Whilst complex, Qi is a highly convenient concept to guide the practice of Internal Power training. To use an analogy, learning to ride a bicycle can only be accomplished by paying attention to one's balance rather than to the action of muscles. Acquiring balance is not a motor skill that can be learned through practising a set of moves. In balancing, we need to be able (somehow) to guide postural muscles to 'do the right thing' and yet we have no (conscious) control over them. Similarly, to acquire Internal Power we need to be able to 'access and guide' deep structures of muscles over which we have no conscious control, nor even any awareness to speak of.
How Internal Arts Improve Health
The health benefits flow directly from the requirements of Internal Martial Arts practice, most often referred to as practicing Tai Chi. To develop Internal Power, it is necessary to have the whole body connected so that it moves as one unit. In order to achieve this, the movements are performed in a slow, relaxed and unhurried manner, and with a great deal of concentration. These flowing movements often seen on TV or in the park, referred to as Tai Chi, are greatly beneficial in reducing the level of stress - and stress is one of the biggest problems of modern life. All movements should be performed with an all-pervading spiral motion which benefits circulation, helps with many joint problems and improves digestion and other functions of internal organs. In recent years there have been many studies done which document the benefits one can gain from practising Taijiquan (Tai Chi Chuan). Similar things can be said of the other Internal Martial Arts, too.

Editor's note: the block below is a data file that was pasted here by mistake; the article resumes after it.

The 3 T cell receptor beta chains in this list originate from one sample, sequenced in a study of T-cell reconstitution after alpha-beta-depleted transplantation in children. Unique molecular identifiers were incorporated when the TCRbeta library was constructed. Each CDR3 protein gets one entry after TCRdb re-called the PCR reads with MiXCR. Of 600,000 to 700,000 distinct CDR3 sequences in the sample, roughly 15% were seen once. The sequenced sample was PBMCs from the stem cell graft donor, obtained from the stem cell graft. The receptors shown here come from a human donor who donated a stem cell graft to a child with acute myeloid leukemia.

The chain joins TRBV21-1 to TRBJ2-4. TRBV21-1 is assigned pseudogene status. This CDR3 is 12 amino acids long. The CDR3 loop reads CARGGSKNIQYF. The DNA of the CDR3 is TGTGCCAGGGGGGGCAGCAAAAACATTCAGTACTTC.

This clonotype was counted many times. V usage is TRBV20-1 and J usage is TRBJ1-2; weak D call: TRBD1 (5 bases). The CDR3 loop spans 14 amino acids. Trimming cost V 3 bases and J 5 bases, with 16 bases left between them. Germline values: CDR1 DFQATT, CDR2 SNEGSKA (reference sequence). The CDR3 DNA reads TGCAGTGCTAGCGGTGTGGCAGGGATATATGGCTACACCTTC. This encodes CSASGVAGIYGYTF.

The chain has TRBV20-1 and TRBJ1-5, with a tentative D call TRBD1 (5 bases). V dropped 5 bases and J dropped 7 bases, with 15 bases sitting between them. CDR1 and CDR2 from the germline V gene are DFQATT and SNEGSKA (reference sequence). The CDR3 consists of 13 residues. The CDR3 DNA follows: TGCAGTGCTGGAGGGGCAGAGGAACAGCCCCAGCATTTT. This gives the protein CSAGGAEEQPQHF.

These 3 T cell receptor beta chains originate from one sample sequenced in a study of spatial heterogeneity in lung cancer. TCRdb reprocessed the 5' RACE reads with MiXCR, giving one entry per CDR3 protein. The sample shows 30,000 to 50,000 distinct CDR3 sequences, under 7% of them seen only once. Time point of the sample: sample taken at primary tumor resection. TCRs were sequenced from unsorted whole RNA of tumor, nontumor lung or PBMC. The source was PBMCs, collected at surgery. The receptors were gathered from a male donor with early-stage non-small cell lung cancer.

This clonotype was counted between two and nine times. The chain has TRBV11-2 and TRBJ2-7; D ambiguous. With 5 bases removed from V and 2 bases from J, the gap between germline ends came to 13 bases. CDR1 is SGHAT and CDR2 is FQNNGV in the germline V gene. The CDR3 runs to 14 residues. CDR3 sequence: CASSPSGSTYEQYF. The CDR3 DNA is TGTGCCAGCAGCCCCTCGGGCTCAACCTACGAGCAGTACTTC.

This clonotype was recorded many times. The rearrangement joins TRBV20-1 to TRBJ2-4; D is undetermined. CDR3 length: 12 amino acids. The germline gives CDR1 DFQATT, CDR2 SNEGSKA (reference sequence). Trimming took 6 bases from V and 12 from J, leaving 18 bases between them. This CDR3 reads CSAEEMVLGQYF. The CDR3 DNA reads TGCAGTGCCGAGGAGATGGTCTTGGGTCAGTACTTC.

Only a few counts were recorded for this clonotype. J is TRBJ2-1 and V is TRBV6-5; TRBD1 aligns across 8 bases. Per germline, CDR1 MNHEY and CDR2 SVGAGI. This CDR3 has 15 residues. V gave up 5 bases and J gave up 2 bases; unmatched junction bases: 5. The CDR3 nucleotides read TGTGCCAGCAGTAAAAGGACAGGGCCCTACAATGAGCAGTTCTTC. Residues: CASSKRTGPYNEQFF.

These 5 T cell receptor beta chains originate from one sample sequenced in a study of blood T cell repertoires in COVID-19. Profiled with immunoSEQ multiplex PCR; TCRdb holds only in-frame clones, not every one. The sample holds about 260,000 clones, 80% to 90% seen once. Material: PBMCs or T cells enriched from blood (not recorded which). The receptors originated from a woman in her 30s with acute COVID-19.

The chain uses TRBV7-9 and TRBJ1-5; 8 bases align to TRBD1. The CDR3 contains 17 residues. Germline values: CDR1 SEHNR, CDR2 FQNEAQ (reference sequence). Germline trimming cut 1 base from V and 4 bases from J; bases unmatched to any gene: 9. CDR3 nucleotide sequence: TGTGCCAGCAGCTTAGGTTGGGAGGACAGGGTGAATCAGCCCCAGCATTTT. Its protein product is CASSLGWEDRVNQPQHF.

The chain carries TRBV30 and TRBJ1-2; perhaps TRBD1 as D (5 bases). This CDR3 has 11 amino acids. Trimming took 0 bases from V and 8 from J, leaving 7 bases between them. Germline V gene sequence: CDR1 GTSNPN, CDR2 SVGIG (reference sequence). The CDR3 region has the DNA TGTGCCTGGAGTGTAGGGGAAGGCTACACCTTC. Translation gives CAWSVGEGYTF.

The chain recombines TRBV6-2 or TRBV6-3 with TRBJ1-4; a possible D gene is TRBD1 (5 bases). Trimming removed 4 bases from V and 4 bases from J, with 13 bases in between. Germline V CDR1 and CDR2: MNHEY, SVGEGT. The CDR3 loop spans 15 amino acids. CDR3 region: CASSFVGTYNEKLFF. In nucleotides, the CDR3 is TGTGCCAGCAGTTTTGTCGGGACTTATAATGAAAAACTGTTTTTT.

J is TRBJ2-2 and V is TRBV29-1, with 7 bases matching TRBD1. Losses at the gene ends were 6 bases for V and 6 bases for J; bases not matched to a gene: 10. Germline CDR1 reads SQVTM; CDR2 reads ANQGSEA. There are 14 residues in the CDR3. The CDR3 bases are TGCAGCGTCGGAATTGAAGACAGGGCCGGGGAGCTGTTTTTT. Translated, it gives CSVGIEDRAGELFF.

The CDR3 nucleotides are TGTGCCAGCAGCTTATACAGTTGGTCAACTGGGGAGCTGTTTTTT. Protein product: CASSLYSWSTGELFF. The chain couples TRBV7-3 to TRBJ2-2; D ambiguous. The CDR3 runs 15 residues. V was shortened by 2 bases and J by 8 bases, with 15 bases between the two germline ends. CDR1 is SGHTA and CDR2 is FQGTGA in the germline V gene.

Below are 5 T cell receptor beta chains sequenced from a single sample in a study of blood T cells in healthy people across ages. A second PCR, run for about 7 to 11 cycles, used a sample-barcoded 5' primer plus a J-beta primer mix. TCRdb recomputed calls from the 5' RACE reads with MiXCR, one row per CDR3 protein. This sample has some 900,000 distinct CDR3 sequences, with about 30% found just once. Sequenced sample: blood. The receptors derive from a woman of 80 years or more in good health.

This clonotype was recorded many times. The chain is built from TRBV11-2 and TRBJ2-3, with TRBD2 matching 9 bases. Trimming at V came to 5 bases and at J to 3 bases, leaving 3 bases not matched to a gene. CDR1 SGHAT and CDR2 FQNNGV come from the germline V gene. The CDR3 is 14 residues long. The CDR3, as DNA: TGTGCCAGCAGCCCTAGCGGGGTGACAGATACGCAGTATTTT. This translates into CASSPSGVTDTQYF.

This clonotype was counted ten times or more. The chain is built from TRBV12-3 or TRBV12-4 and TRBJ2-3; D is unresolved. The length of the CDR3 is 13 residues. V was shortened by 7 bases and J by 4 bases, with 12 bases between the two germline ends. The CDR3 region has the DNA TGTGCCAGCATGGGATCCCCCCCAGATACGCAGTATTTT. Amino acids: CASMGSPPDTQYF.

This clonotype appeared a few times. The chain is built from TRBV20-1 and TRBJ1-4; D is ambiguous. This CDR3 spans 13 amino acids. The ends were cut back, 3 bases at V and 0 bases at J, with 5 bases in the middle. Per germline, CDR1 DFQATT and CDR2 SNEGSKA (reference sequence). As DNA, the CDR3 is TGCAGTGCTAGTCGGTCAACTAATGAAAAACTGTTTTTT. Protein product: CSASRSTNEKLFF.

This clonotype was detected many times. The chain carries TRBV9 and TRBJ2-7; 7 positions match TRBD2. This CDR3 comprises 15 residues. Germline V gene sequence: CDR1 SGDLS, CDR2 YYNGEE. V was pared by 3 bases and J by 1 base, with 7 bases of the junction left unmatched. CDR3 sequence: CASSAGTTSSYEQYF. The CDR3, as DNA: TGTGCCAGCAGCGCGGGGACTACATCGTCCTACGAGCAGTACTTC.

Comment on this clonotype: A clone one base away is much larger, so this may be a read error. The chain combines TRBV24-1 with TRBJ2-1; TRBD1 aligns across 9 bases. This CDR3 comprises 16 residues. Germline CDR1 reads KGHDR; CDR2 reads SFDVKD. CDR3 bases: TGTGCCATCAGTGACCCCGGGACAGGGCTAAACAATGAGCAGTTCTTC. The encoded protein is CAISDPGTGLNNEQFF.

After a period of regular "Tai Chi" practice, the effects can be felt in one's enhanced physical, mental and emotional well-being. On the physical level, the body becomes more supple and movements gain poise and become more graceful. On the mental level, one can think more clearly and one's concentration is greatly improved. On the emotional level, one becomes more relaxed, tolerant and generally happier.
Taiji As A (Gentle) Contact Sport
When practising these arts for health only, the tendency is to concentrate on the slow, flowing movements. However, without the feedback gained from two-person practice, the benefits are somewhat limited. This does not mean everyone should practise fighting applications, but everyone should try Pushing Hands. All the benefits described above are enhanced in correct Pushing Hands practice.
This can be easily easily understood when you consider that to stay relaxed and connected when your partner is trying to push and pull you off balance, takes more skill and mental effort than when practising in a solo manner.
Become Strongly Rooted
Pushing Hands and plenty of regular "Tai Chi" practice assist students in building a strong connection (of the dantian) to the ground.
Discover The Dantian
The dantian is a centre of gravity of one's body (lower abdomen). Depending on context, the area varies from a point to the whole abdomen including pelvis and hips. All movement and strength should originate from here.
Build Strong ConnectionConnections in the body are initially achieved by slightly stretching all the tissue and extending the joints. This is done with no unnecessary tension. Practice strengthens this connection so that it can be of practical use in day-to-day life.
The policy of our school is that we do not practise for competitions. Students are not actively discouraged from taking part in competitions but they are also not encouraged. Our view is that practising for competitions (Forms, Pushing Hands or others) will necessarily cause students to take shortcuts in their training. Advanced students, however, who decide to enter competitions, will be given help and support.